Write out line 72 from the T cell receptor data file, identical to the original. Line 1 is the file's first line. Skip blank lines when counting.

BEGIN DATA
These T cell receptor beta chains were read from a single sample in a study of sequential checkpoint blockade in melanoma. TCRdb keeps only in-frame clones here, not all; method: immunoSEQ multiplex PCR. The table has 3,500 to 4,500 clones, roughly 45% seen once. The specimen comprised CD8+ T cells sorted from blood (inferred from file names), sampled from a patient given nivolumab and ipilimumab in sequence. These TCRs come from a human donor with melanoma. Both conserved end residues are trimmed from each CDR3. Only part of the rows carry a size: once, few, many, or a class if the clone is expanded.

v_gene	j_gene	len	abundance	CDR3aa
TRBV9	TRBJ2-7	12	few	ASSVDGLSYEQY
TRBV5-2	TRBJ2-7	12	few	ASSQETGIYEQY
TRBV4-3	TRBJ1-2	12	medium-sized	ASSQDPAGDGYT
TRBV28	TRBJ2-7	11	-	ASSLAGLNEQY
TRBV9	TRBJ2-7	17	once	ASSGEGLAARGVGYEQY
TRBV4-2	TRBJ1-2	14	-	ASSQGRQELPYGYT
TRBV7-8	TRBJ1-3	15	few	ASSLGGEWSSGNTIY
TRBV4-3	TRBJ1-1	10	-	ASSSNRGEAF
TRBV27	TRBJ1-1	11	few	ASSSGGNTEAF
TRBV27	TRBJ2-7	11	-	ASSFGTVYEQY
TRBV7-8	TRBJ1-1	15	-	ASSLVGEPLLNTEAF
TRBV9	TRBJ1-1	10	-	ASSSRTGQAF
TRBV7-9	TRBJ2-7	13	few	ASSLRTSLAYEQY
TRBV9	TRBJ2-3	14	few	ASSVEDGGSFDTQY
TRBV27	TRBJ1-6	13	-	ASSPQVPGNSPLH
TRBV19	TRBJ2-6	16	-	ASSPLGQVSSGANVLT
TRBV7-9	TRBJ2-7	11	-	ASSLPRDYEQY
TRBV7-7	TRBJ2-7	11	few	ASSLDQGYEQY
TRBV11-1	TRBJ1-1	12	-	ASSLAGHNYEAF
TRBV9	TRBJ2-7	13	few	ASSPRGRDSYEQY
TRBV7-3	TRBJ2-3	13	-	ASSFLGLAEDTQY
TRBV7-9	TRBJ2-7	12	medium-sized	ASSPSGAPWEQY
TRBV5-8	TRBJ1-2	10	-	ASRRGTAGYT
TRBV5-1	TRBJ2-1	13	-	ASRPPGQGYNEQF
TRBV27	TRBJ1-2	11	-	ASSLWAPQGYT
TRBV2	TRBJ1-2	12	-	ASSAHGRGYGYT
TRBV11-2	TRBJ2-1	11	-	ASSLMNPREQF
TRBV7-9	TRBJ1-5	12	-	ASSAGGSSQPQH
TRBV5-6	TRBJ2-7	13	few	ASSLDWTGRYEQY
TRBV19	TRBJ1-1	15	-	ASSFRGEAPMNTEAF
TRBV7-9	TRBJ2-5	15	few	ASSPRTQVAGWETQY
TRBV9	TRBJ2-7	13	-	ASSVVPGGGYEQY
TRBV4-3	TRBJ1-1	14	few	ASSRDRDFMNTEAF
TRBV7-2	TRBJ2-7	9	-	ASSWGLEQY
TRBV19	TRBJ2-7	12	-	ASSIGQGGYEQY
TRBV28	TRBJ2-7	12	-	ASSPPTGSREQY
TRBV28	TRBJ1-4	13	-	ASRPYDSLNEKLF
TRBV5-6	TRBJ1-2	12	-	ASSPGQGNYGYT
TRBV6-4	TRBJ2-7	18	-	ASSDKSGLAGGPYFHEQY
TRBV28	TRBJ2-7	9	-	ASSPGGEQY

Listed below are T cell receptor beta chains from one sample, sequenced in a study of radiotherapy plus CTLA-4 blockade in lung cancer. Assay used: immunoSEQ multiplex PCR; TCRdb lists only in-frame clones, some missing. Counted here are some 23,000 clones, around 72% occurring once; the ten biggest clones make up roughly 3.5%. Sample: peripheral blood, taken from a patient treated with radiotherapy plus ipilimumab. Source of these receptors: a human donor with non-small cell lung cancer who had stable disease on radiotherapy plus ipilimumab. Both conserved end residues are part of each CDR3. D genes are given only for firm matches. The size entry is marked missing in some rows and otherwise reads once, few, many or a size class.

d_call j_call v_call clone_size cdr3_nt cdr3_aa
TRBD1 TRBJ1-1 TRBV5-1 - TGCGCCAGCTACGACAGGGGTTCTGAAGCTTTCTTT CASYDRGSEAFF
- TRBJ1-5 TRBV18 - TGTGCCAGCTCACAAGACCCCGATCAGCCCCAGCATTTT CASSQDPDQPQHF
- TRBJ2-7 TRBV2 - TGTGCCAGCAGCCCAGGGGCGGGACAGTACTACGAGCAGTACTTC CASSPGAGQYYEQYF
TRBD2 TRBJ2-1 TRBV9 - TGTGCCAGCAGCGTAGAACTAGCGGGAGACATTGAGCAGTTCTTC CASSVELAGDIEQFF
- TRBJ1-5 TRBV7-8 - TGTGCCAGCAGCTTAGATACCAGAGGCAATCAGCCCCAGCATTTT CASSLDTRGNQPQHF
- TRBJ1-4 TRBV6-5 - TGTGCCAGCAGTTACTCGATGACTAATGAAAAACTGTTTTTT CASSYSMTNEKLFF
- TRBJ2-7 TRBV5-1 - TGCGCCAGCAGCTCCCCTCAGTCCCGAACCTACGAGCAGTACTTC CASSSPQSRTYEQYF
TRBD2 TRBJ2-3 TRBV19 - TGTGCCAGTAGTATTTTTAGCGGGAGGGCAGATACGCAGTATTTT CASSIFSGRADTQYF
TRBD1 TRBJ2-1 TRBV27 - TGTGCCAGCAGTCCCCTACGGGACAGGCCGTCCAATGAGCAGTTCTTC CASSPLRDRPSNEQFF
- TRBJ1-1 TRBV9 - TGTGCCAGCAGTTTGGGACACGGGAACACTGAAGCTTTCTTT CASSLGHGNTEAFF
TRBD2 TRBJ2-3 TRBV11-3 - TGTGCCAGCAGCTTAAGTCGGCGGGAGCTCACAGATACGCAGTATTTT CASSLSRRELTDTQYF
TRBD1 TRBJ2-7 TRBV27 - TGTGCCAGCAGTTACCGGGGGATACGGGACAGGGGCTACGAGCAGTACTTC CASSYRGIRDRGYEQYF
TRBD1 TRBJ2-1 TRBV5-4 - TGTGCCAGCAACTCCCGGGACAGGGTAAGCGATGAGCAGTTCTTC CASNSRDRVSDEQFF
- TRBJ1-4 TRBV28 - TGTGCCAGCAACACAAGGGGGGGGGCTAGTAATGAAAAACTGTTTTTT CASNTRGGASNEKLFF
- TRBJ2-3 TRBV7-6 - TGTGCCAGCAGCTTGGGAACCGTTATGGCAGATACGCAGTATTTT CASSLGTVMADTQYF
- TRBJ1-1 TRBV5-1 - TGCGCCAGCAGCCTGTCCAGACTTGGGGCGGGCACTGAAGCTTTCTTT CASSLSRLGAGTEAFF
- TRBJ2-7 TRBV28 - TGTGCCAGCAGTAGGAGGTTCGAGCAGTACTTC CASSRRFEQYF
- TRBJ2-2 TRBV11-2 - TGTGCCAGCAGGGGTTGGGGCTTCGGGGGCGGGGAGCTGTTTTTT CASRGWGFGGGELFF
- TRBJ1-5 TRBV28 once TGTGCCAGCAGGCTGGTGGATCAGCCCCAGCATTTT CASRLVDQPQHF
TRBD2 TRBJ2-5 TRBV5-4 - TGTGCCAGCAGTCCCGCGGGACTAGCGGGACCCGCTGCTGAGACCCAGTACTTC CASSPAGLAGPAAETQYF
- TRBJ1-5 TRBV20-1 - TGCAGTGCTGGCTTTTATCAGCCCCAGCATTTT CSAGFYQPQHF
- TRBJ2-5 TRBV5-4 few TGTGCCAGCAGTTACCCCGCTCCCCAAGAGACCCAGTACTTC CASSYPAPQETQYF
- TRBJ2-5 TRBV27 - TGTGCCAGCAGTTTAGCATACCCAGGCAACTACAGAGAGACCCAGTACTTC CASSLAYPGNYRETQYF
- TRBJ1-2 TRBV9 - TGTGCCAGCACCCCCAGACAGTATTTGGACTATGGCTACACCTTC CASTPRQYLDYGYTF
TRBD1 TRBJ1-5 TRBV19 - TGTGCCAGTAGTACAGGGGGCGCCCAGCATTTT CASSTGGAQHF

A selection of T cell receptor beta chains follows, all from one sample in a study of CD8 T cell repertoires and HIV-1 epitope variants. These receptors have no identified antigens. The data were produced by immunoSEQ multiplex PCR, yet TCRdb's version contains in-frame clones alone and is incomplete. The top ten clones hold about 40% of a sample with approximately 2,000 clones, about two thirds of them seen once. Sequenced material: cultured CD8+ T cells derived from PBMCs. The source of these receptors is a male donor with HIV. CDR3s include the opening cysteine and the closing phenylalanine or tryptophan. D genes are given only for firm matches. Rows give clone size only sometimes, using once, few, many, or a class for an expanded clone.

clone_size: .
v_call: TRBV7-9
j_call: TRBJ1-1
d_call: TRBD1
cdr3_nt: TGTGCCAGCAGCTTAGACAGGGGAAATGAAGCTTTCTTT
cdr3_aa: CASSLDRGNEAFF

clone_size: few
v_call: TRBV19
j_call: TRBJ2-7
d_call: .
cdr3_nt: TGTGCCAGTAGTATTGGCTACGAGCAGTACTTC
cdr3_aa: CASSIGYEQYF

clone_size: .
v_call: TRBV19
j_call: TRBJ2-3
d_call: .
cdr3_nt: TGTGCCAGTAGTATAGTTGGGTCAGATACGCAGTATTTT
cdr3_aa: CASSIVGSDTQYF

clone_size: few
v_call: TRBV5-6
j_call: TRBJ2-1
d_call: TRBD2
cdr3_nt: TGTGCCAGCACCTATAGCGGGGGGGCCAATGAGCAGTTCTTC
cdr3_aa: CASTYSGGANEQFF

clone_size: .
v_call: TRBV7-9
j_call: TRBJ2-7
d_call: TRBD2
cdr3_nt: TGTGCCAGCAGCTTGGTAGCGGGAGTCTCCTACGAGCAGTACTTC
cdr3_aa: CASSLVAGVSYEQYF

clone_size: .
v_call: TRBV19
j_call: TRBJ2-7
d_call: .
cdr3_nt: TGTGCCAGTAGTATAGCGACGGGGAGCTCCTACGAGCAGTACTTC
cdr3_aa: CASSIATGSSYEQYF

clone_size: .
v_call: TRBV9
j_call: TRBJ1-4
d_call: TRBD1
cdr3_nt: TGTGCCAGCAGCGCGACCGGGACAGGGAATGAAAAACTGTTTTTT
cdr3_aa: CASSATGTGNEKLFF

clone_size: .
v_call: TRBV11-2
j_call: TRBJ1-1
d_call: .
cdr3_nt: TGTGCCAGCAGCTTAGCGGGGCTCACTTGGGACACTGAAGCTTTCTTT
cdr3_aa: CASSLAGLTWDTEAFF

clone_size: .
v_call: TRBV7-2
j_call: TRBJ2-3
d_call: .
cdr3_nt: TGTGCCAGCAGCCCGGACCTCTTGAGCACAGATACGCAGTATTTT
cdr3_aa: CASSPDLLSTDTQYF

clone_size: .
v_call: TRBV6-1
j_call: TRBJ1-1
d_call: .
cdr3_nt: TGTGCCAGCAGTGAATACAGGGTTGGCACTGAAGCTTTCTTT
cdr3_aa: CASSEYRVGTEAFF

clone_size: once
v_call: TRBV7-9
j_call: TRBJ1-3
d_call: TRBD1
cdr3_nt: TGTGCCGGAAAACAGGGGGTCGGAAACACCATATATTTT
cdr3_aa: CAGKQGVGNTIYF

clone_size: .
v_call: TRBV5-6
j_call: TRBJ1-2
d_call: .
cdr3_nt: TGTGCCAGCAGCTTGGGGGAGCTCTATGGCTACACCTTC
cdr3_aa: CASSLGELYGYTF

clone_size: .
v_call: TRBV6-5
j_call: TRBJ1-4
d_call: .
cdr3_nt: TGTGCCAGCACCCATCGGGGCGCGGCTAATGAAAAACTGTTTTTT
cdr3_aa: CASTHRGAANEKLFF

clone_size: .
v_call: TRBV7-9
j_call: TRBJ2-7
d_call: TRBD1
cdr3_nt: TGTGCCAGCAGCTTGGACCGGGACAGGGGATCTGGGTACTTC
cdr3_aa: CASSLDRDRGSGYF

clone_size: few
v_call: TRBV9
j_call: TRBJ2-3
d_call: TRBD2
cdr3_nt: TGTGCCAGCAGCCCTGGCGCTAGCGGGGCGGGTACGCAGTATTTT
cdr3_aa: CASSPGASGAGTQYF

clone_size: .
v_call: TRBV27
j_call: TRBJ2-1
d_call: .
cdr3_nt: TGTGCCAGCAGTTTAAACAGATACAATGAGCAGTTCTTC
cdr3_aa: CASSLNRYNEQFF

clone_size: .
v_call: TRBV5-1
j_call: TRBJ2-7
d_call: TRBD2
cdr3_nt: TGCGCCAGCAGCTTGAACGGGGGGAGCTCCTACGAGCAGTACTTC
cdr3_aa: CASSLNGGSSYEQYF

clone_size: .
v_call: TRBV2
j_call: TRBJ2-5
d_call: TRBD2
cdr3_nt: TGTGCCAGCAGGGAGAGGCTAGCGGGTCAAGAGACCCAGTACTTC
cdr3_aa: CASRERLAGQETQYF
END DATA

v_call: TRBV7-9